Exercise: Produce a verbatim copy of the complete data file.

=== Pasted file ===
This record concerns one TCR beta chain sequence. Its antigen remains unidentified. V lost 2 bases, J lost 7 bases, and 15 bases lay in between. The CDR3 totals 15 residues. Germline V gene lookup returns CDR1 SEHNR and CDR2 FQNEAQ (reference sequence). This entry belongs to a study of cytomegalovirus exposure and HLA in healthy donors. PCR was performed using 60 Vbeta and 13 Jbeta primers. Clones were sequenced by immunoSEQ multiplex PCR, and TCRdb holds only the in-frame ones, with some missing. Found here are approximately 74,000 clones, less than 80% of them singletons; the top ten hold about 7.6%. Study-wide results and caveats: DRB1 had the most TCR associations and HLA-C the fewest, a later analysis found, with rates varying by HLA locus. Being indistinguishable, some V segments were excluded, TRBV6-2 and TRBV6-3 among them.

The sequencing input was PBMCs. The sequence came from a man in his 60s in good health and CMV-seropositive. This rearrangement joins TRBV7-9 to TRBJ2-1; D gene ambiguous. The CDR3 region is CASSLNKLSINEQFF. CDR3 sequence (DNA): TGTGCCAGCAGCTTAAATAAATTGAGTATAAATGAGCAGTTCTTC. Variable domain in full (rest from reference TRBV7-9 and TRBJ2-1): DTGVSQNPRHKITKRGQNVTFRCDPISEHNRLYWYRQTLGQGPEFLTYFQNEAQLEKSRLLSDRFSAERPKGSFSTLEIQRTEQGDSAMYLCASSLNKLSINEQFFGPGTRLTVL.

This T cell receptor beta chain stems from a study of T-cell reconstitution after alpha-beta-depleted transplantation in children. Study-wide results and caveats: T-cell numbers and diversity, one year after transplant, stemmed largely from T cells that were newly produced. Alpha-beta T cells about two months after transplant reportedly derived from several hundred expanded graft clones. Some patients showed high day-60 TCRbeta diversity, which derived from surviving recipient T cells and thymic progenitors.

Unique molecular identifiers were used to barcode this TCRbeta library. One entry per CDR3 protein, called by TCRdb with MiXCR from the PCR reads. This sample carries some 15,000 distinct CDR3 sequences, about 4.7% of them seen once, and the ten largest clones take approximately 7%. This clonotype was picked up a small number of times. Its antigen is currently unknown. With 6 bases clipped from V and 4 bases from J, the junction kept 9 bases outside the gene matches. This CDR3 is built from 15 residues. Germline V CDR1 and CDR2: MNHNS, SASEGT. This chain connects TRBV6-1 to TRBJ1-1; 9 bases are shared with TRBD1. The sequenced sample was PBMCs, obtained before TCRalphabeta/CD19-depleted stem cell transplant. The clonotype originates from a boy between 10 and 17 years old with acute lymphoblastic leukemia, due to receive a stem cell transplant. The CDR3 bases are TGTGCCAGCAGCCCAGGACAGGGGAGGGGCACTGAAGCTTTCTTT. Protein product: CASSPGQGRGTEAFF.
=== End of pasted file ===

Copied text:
This record concerns one TCR beta chain sequence. Its antigen remains unidentified. V lost 2 bases, J lost 7 bases, and 15 bases lay in between. The CDR3 totals 15 residues. Germline V gene lookup returns CDR1 SEHNR and CDR2 FQNEAQ (reference sequence). This entry belongs to a study of cytomegalovirus exposure and HLA in healthy donors. PCR was performed using 60 Vbeta and 13 Jbeta primers. Clones were sequenced by immunoSEQ multiplex PCR, and TCRdb holds only the in-frame ones, with some missing. Found here are approximately 74,000 clones, less than 80% of them singletons; the top ten hold about 7.6%. Study-wide results and caveats: DRB1 had the most TCR associations and HLA-C the fewest, a later analysis found, with rates varying by HLA locus. Being indistinguishable, some V segments were excluded, TRBV6-2 and TRBV6-3 among them.

The sequencing input was PBMCs. The sequence came from a man in his 60s in good health and CMV-seropositive. This rearrangement joins TRBV7-9 to TRBJ2-1; D gene ambiguous. The CDR3 region is CASSLNKLSINEQFF. CDR3 sequence (DNA): TGTGCCAGCAGCTTAAATAAATTGAGTATAAATGAGCAGTTCTTC. Variable domain in full (rest from reference TRBV7-9 and TRBJ2-1): DTGVSQNPRHKITKRGQNVTFRCDPISEHNRLYWYRQTLGQGPEFLTYFQNEAQLEKSRLLSDRFSAERPKGSFSTLEIQRTEQGDSAMYLCASSLNKLSINEQFFGPGTRLTVL.

This T cell receptor beta chain stems from a study of T-cell reconstitution after alpha-beta-depleted transplantation in children. Study-wide results and caveats: T-cell numbers and diversity, one year after transplant, stemmed largely from T cells that were newly produced. Alpha-beta T cells about two months after transplant reportedly derived from several hundred expanded graft clones. Some patients showed high day-60 TCRbeta diversity, which derived from surviving recipient T cells and thymic progenitors.

Unique molecular identifiers were used to barcode this TCRbeta library. One entry per CDR3 protein, called by TCRdb with MiXCR from the PCR reads. This sample carries some 15,000 distinct CDR3 sequences, about 4.7% of them seen once, and the ten largest clones take approximately 7%. This clonotype was picked up a small number of times. Its antigen is currently unknown. With 6 bases clipped from V and 4 bases from J, the junction kept 9 bases outside the gene matches. This CDR3 is built from 15 residues. Germline V CDR1 and CDR2: MNHNS, SASEGT. This chain connects TRBV6-1 to TRBJ1-1; 9 bases are shared with TRBD1. The sequenced sample was PBMCs, obtained before TCRalphabeta/CD19-depleted stem cell transplant. The clonotype originates from a boy between 10 and 17 years old with acute lymphoblastic leukemia, due to receive a stem cell transplant. The CDR3 bases are TGTGCCAGCAGCCCAGGACAGGGGAGGGGCACTGAAGCTTTCTTT. Protein product: CASSPGQGRGTEAFF.